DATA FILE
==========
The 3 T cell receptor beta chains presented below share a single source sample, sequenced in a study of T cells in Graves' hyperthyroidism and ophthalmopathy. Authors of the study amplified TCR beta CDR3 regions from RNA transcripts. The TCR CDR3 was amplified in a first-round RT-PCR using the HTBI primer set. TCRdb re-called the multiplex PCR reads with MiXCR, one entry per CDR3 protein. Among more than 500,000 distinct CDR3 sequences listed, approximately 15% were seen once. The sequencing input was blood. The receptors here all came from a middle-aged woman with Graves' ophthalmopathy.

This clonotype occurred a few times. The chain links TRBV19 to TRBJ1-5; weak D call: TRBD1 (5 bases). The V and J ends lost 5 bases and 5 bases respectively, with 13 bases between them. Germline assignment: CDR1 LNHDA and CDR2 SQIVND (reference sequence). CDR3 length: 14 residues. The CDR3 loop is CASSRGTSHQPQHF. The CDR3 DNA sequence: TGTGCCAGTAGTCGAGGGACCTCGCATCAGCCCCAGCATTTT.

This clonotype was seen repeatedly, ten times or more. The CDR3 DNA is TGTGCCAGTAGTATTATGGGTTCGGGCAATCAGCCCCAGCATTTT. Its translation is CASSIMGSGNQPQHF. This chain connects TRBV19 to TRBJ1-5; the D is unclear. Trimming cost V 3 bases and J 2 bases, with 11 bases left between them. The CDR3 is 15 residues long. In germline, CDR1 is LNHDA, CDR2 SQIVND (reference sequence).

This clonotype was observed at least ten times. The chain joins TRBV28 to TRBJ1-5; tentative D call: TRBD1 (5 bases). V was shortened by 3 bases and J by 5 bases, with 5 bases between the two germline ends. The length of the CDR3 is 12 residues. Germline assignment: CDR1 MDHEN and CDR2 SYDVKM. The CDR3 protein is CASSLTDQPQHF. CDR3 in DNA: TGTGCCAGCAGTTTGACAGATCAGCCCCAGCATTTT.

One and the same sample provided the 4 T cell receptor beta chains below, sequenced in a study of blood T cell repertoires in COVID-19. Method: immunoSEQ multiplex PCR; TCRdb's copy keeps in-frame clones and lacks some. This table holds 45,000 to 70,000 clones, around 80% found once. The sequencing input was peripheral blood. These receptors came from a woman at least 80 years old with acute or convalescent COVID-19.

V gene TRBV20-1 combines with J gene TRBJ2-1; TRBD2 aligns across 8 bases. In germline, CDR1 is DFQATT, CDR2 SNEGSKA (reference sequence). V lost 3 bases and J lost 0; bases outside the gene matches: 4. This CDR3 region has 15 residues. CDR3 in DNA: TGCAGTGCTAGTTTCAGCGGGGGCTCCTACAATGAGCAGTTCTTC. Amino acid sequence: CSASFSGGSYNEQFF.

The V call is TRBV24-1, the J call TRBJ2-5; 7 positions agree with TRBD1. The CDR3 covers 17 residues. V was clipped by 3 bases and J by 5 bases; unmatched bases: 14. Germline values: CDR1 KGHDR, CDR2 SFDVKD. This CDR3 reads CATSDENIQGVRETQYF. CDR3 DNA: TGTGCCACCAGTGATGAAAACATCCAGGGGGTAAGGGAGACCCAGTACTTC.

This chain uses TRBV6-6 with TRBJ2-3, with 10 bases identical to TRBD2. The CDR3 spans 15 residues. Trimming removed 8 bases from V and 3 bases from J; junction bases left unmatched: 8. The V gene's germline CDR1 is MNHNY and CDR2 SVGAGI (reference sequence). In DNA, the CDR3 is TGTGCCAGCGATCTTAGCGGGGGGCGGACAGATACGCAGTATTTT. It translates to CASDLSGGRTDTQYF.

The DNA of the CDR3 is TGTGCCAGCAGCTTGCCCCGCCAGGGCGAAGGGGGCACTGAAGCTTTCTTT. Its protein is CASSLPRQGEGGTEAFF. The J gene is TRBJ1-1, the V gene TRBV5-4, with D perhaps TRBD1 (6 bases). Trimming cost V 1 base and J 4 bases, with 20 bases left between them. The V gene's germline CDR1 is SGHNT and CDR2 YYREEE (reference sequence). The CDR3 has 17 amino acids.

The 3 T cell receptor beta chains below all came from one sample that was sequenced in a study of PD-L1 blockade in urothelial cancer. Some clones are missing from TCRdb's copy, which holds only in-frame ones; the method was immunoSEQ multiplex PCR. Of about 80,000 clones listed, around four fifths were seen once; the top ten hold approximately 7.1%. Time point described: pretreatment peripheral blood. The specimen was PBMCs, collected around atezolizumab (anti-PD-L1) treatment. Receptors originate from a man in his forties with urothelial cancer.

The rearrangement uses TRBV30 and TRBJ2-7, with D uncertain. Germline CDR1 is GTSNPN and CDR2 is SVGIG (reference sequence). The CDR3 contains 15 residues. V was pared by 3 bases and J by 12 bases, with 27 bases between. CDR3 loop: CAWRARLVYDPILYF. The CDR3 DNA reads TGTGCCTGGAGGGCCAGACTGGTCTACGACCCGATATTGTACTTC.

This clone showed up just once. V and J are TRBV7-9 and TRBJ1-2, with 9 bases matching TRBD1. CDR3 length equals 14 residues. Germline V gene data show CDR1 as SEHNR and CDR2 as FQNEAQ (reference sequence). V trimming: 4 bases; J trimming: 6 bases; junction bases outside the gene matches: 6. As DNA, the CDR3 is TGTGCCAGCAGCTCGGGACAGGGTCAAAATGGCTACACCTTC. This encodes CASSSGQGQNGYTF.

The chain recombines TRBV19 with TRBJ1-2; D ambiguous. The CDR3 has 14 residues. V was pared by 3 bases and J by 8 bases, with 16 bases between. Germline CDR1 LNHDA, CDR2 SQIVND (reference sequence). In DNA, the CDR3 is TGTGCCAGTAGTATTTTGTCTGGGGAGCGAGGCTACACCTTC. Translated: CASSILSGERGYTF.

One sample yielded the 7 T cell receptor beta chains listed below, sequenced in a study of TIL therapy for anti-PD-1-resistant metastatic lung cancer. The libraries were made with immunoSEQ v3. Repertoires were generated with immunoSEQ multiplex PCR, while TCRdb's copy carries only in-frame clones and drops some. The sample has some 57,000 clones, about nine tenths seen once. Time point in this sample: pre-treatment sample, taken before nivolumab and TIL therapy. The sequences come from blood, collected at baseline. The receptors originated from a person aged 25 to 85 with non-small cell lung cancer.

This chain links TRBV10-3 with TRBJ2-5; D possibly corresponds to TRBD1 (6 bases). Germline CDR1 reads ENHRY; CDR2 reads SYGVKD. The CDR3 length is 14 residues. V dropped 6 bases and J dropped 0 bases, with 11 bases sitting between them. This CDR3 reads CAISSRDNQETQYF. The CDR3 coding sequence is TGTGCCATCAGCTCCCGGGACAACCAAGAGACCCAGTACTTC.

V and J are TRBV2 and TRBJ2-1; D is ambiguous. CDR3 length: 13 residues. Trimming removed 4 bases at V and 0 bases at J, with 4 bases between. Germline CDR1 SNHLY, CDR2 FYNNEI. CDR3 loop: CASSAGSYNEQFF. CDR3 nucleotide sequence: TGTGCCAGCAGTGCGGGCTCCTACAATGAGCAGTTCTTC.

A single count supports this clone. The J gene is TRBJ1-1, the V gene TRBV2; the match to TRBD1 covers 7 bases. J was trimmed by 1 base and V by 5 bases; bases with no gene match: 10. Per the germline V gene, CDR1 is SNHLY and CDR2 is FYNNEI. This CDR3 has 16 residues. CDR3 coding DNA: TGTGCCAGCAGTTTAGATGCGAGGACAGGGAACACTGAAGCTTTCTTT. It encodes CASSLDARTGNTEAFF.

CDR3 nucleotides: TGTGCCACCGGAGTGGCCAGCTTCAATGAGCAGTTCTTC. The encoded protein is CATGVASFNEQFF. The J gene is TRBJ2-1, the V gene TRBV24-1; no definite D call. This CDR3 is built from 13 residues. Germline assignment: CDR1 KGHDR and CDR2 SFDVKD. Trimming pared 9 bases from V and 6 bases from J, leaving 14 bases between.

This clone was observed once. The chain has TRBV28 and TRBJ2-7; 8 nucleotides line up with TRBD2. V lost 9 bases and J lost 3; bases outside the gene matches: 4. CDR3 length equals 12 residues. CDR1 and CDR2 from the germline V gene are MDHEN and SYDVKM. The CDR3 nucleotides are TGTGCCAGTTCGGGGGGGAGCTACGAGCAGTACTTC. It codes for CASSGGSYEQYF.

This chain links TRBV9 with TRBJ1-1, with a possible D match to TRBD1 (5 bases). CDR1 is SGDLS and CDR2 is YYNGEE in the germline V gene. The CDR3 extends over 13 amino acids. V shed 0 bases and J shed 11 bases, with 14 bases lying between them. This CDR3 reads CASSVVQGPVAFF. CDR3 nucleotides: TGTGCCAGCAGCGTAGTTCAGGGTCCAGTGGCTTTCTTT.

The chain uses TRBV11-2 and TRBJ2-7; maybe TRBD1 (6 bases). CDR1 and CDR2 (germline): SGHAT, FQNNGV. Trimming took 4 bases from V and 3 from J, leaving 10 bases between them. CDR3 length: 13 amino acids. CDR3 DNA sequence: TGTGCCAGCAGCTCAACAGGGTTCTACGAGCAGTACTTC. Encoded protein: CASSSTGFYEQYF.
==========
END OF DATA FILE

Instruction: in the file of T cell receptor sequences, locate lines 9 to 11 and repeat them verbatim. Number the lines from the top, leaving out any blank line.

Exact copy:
The DNA of the CDR3 is TGTGCCAGCAGCTTGCCCCGCCAGGGCGAAGGGGGCACTGAAGCTTTCTTT. Its protein is CASSLPRQGEGGTEAFF. The J gene is TRBJ1-1, the V gene TRBV5-4, with D perhaps TRBD1 (6 bases). Trimming cost V 1 base and J 4 bases, with 20 bases left between them. The V gene's germline CDR1 is SGHNT and CDR2 YYREEE (reference sequence). The CDR3 has 17 amino acids.

The 3 T cell receptor beta chains below all came from one sample that was sequenced in a study of PD-L1 blockade in urothelial cancer. Some clones are missing from TCRdb's copy, which holds only in-frame ones; the method was immunoSEQ multiplex PCR. Of about 80,000 clones listed, around four fifths were seen once; the top ten hold approximately 7.1%. Time point described: pretreatment peripheral blood. The specimen was PBMCs, collected around atezolizumab (anti-PD-L1) treatment. Receptors originate from a man in his forties with urothelial cancer.

The rearrangement uses TRBV30 and TRBJ2-7, with D uncertain. Germline CDR1 is GTSNPN and CDR2 is SVGIG (reference sequence). The CDR3 contains 15 residues. V was pared by 3 bases and J by 12 bases, with 27 bases between. CDR3 loop: CAWRARLVYDPILYF. The CDR3 DNA reads TGTGCCTGGAGGGCCAGACTGGTCTACGACCCGATATTGTACTTC.